The Debunker: Did Two Lanterns Signal Paul Revere?

by Ken Jennings

July is the season of barbecues and coolers full of watermelon and supermarket-brand soda. In the United States, at least, it all happens in the service of the nation’s birthday. On the 4th day of this month, Americans celebrate 236 years of independence from their British oppressors, who wanted them to pay taxes on stamps or spell the word “color” with an extra ‘u’ or something. But, as leading political figures occasionally remind us, a lot of what we think we know about the nation’s Founding Fathers is actually a load of hooey. Let Jeopardy! champ Ken Jennings give you liberty from all the misinformation before you run for office yourself and make one of these red-white-and-bloopers.

Independence Myth #4: Two Lanterns Alerted Paul Revere That The British Were Coming.

It should come as no surprise that much of what we think we know about Paul Revere’s legendary midnight ride isn’t 100 percent accurate. After all, the most popular account of Paul’s exploits comes not from historical documents but from “Paul Revere’s Ride,” a poem—a poem!—written almost a century after the actual event. My favorite part of the story was always the “Two if by sea” lanterns in the tower of Boston’s Old North Church. What kid wouldn’t like the idea of sending battle plans via lantern signal? Secret codes! Espionage! Pre-Industrial Revolution walkie-talkie technology!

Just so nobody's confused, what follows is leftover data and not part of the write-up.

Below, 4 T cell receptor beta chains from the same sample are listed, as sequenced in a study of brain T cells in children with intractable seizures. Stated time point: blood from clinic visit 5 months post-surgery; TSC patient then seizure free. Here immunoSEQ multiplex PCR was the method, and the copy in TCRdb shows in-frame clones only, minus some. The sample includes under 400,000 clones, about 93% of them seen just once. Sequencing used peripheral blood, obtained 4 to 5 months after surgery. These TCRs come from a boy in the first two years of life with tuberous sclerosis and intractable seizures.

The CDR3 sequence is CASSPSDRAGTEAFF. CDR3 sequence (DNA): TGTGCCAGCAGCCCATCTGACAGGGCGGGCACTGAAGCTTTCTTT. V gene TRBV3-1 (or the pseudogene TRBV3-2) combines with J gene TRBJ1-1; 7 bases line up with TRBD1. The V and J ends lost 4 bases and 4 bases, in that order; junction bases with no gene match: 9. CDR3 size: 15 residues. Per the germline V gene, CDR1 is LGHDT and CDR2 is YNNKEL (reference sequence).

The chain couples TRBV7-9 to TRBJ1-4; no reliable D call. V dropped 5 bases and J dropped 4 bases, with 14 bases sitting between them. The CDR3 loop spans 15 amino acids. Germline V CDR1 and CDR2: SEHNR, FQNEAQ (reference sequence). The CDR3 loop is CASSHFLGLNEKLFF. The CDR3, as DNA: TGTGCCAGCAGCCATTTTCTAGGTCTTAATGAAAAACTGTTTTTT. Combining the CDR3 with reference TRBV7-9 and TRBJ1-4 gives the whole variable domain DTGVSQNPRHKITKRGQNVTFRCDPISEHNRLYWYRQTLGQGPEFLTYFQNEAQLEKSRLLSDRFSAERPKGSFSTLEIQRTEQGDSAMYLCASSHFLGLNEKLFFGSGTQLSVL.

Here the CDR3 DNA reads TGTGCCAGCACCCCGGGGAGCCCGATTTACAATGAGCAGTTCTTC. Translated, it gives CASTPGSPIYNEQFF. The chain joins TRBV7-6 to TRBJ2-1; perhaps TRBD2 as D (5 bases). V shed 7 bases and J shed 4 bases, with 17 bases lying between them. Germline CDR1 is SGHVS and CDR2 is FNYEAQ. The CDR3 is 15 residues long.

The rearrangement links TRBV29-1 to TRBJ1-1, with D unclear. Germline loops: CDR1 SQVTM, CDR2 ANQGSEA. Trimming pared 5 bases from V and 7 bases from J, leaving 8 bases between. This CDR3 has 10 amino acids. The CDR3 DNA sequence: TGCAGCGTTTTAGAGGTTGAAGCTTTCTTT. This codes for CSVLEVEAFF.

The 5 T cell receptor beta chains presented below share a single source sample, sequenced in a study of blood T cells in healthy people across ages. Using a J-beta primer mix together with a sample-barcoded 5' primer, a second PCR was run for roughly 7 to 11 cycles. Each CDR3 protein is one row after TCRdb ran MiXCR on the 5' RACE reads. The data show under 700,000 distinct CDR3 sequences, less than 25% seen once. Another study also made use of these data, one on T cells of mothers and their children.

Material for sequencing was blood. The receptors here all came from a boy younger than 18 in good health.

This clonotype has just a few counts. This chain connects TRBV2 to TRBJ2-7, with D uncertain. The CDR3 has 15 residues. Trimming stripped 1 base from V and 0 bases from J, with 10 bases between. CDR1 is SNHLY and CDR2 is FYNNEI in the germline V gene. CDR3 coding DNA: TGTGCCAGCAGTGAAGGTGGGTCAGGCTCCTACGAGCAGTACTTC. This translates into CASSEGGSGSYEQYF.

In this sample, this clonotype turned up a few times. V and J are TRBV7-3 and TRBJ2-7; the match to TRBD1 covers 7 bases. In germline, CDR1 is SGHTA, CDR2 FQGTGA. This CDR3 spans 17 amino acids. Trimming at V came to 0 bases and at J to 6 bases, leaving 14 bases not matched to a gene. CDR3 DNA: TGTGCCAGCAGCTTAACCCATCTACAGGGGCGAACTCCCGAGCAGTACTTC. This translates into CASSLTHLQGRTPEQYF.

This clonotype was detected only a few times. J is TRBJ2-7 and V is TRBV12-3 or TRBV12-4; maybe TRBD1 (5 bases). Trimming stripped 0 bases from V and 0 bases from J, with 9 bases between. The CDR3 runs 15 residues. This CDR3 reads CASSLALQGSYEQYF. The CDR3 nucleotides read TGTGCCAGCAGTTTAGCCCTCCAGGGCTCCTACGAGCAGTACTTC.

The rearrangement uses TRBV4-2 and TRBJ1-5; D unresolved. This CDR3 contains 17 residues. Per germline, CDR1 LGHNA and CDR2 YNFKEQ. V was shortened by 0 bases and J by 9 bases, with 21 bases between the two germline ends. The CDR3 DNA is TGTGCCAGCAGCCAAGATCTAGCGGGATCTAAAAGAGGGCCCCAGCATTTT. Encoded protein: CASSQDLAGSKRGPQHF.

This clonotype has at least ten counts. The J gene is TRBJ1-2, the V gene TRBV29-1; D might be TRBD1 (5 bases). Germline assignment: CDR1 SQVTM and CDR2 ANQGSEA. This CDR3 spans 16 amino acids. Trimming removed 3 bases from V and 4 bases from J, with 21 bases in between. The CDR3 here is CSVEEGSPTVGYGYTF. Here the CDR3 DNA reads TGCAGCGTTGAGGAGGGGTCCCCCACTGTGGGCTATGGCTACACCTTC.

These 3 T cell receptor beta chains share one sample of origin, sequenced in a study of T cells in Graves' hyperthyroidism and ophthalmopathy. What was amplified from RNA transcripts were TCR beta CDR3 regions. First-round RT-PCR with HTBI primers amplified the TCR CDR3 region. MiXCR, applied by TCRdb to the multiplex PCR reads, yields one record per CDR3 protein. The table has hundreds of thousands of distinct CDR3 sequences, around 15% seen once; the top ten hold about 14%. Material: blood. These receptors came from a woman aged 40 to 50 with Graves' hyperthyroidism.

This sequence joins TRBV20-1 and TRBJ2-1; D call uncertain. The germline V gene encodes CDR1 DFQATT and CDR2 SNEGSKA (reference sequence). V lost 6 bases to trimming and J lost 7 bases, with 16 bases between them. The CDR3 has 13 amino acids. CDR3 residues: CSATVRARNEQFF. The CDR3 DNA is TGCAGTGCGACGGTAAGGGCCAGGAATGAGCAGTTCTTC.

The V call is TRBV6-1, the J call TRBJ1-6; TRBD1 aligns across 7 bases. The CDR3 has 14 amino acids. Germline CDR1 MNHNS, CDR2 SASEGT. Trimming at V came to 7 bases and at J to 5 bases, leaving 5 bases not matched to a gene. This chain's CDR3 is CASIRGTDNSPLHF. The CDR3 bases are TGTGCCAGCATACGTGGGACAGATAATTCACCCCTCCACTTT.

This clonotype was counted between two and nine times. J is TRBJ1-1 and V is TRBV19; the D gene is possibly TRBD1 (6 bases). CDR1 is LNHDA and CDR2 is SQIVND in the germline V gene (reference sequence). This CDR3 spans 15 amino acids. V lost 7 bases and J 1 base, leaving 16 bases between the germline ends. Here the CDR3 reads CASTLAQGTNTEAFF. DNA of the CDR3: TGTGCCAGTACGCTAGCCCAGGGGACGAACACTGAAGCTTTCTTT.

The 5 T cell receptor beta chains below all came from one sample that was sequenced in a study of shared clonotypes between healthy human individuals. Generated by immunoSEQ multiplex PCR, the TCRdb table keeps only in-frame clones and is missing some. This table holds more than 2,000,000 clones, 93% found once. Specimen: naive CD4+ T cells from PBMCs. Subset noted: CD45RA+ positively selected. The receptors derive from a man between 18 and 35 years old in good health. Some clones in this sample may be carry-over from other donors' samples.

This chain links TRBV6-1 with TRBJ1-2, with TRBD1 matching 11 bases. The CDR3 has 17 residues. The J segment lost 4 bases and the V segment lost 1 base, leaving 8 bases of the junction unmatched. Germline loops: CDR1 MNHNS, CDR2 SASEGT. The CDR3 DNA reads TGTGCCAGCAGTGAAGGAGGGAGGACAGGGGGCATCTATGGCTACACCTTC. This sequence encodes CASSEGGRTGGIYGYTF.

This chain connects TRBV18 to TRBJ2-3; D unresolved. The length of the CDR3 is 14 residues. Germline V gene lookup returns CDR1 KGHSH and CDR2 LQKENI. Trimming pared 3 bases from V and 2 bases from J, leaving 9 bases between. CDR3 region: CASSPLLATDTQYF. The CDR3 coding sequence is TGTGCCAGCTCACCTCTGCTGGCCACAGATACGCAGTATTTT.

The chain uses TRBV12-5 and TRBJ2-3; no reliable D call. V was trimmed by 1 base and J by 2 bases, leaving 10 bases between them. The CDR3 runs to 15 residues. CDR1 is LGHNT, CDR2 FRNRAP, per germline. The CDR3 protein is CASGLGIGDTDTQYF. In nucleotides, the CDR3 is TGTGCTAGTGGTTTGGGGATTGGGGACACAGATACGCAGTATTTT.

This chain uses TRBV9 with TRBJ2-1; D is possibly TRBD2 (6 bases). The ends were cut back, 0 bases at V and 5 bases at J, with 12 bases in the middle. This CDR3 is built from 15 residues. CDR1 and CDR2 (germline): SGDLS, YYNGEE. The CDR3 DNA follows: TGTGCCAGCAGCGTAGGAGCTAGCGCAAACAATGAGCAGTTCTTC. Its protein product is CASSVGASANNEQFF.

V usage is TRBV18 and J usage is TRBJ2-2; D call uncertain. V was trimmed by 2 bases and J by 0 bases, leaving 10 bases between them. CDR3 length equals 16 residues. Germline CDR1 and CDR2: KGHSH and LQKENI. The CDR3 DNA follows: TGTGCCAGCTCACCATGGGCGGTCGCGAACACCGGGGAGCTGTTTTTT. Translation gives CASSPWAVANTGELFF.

In Henry Wadsworth Longfellow’s version of events, Paul tells a confederate to shine the signal if the British march, “and I on the opposite shore will be, ready to ride and spread the alarm through every Middlesex village and farm.” The lanterns, in other words, are a signal to Paul. In reality, though, Paul ordered the signal himself and then left Boston. The lanterns weren’t for him, but for patriots across the river in Charlestown, a backup plan in case he didn’t get through himself.

Longfellow tweaked history in many other ways. Paul didn’t row himself across the Charles River alone “with muffled oar”—two friends took him. He never said “The British are coming,” going instead with the slightly less catchy “The regulars are out!” Most surprisingly, Revere never made it to his destination at Concord, even though that’s how the poem ends. Instead he was detained on the road by British troops, and it was a chance traveling companion, a doctor named Samuel Prescott, who ended up delivering the warning to Concord Minutemen. Unfortunately, “Prescott” is considerably harder to rhyme than “Revere,” even if you’re a skilled as poet as Henry Wadsworth Longfellow.

Quick Quiz: On a 1986 single, what music group claimed they met while their guitarist was crossing a desert with a quart of beer and “a little horsy named Paul Revere”?

Ken Jennings is the author of Brainiac, Ken Jennings's Trivia Almanac, and Maphead. He's also the proud owner of an underwhelming Bag o' Crap. Follow him at or on Twitter as @KenJennings.

Illustration: "View of the Attack on Bunker's Hill with the Burning of Charlestown" by Lodge (1783).